More often than not, grief is presented in movies as something to overcome, a painful thing family members join together to fight or that individuals successfully struggle to beat. But sometimes you can’t just make grief go away (nor should you, I suppose), and it’s that simple fact that drives Manchester by the Sea. It’s not a feel-good movie by any stretch, but you will most likely feel better after watching it. And not because writer/director Kenneth Lonergan manipulates you into feeling better but because he can tell a terribly moving story really well.
Casey Affleck stars as Lee Chandler, a jerk of a janitor going through his daily grind at an apartment complex in Boston. He plunges toilets, shovels snow, and puts up with (and dishes out) all kinds of aggravation daily.
When he gets a phone call that his brother Joe (Kyle Chandler) has died suddenly from a heart attack, Lee is forced to return to his titular hometown. What we assume is a reluctance to confront his brother’s death, though, is soon revealed to be a much bigger issue. Lee is given plenty of sideways glances when he returns, and we hear him referred to as The Lee Chandler. Eventually Lonergan lets us in on Lee’s devastating backstory, and in one quick moment our hearts get summarily yanked out of our chests.
Adding to Lee’s long list of mounting issues is the fact that he is named guardian of Joe’s teenaged son Patrick (Lucas Hedges), a kid who has an established life in town; he’s on the hockey team, fronts a band, and is juggling two girlfriends. Lee has no time or inclination to take over parenting duties, but that doesn’t prevent him from starting to form a bond with his nephew.
Manchester by the Sea, in Lonergan’s exquisite hands, takes on a distinctive Good Will Hunting vibe (Matt Damon is, in fact, a producer and was once attached to star), as the town and its people (and their wicked-good accents) take on a life of their own. Much of the film’s dialogue isn’t concerned with pushing the plot forward; simple conversations about a car’s heater or an awkward attempt at small talk serve only to present Lee’s world as a slice of life, and Lonergan (aided by cinematographer Jody Lee Lipes) beautifully shows us quick glimpses. Shots that would end up on the cutting room floor of other films (power lines zipping by overhead, quick flashbacks to Joe and young Patrick fishing) are included, giving the film an honest, true-life feel.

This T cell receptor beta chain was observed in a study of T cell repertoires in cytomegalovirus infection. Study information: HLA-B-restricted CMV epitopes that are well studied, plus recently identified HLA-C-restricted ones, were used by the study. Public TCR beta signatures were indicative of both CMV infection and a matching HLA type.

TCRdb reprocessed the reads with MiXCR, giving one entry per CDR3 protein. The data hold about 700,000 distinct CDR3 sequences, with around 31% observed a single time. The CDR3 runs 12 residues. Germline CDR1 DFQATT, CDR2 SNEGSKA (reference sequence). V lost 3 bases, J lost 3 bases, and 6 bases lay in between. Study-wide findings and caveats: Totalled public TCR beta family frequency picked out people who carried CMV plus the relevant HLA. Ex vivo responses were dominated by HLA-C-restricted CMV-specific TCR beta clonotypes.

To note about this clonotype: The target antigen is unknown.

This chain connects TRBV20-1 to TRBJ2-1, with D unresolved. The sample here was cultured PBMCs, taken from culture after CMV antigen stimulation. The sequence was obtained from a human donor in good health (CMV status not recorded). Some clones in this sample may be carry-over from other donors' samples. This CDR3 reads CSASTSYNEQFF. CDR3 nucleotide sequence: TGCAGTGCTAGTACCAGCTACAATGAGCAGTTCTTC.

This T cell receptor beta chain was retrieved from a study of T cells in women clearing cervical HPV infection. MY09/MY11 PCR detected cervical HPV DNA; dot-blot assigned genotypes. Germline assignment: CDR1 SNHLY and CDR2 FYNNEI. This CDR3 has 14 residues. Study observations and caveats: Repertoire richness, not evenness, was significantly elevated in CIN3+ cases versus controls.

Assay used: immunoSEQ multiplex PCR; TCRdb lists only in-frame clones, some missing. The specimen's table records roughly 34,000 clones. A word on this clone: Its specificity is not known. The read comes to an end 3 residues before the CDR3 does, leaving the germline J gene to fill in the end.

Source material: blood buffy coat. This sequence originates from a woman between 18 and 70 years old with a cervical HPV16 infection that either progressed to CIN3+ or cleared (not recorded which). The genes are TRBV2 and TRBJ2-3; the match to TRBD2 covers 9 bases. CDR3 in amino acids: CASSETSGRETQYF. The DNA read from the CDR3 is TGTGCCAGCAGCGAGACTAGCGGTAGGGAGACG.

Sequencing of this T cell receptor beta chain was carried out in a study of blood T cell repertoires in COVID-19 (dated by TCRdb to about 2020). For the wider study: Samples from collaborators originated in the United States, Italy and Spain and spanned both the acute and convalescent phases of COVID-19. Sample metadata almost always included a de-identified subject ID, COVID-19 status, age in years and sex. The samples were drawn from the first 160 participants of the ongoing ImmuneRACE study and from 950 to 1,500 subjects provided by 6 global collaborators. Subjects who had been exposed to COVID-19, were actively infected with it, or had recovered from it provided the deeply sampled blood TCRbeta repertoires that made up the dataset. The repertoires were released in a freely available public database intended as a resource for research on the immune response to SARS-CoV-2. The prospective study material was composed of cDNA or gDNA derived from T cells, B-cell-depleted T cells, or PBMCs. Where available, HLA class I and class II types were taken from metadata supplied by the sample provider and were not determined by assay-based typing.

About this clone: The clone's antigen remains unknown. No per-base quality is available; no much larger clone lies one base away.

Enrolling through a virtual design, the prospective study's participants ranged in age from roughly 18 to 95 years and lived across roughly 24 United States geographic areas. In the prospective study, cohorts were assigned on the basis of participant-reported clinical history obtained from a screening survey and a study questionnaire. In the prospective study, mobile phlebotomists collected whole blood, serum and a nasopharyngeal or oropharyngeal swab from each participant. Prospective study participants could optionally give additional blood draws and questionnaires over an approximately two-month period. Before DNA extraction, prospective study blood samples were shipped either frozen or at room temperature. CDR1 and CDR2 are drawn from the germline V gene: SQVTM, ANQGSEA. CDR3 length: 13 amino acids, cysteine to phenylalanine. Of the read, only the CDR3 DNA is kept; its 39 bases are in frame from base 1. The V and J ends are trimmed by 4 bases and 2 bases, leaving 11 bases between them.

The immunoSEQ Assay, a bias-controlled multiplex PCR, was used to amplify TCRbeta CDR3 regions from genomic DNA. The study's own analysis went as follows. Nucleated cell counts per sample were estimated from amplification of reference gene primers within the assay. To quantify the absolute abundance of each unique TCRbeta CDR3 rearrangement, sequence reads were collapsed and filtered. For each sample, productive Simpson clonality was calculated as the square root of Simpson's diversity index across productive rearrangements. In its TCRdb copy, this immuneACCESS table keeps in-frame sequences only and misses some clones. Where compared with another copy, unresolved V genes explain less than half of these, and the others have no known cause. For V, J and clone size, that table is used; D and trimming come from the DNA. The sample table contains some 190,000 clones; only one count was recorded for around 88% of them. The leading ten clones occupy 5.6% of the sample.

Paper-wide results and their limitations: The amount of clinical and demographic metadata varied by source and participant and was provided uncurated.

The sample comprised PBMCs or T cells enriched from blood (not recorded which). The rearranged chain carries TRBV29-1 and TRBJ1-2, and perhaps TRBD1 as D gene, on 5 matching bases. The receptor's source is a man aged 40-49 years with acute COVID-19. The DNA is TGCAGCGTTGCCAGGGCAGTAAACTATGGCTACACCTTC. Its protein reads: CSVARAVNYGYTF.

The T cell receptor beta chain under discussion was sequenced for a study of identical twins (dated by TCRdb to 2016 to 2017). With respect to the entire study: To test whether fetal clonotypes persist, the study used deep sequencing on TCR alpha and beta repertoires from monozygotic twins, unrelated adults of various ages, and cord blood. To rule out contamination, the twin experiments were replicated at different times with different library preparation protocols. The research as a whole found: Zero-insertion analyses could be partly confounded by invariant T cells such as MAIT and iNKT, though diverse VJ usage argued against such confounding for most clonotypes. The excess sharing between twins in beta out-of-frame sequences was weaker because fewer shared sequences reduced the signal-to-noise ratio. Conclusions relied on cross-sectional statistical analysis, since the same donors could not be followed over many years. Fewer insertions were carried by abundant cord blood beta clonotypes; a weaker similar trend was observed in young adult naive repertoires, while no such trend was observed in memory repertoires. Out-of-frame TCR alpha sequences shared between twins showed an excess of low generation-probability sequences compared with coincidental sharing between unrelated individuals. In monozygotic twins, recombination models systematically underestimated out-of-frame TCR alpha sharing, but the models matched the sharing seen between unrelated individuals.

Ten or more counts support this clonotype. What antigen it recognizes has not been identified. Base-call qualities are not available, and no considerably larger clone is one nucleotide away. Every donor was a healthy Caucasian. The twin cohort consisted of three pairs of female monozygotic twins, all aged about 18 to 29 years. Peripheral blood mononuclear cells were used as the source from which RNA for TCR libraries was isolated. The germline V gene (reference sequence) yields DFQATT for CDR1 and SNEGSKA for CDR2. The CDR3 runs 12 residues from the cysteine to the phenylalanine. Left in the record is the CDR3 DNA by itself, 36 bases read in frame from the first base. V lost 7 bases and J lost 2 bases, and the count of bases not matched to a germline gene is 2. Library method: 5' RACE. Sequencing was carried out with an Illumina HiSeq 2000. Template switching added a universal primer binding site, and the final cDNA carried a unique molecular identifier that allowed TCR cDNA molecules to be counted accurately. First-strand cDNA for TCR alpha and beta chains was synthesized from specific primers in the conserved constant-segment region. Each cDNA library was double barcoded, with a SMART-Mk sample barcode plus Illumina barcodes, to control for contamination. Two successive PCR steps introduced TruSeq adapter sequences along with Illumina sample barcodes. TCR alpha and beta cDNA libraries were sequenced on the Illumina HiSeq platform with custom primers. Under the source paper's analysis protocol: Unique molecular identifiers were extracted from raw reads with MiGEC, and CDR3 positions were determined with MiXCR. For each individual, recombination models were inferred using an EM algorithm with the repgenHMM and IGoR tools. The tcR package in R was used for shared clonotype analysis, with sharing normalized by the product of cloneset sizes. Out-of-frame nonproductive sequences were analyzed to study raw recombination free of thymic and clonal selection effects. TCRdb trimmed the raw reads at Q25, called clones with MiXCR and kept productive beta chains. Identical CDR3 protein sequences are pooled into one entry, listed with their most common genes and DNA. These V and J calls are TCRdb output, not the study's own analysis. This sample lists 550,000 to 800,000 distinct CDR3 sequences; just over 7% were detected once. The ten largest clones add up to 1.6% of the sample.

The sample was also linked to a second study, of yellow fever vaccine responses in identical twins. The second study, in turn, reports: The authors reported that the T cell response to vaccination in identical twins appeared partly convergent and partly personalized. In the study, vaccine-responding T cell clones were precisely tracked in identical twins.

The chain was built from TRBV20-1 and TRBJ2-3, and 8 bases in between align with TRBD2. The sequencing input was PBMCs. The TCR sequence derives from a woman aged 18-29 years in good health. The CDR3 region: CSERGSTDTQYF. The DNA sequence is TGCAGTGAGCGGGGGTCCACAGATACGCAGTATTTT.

Affleck, largely relegated in the past to supporting work, finally has a movie to call his own, and he establishes himself instantly. It’s a brutal but unassuming performance, worthy of all the awards-season chatter it’s causing. And if he’s the front-runner for the Oscar, co-star Michelle Williams as his ex-wife Randi is even more of a shoo-in. Seriously, if Anne Hathaway can win for chewing up scenery and singing for three minutes in Les Miserables, surely Williams deserves some love for what may be the most wrenching scene in the film (much less all of 2016)—a conversation Randi has with Lee toward the end of the film. It will stick with you long after Manchester by the Sea is over.
The film itself is a masterpiece of the highest order, a life-affirming effort that is equal parts heartwarming and heartbreaking. More than anything, though, it’s a simple ode to grief and loss and coping and making do. Sometimes you can’t solve everything life throws at you, but you still have to just keep on living.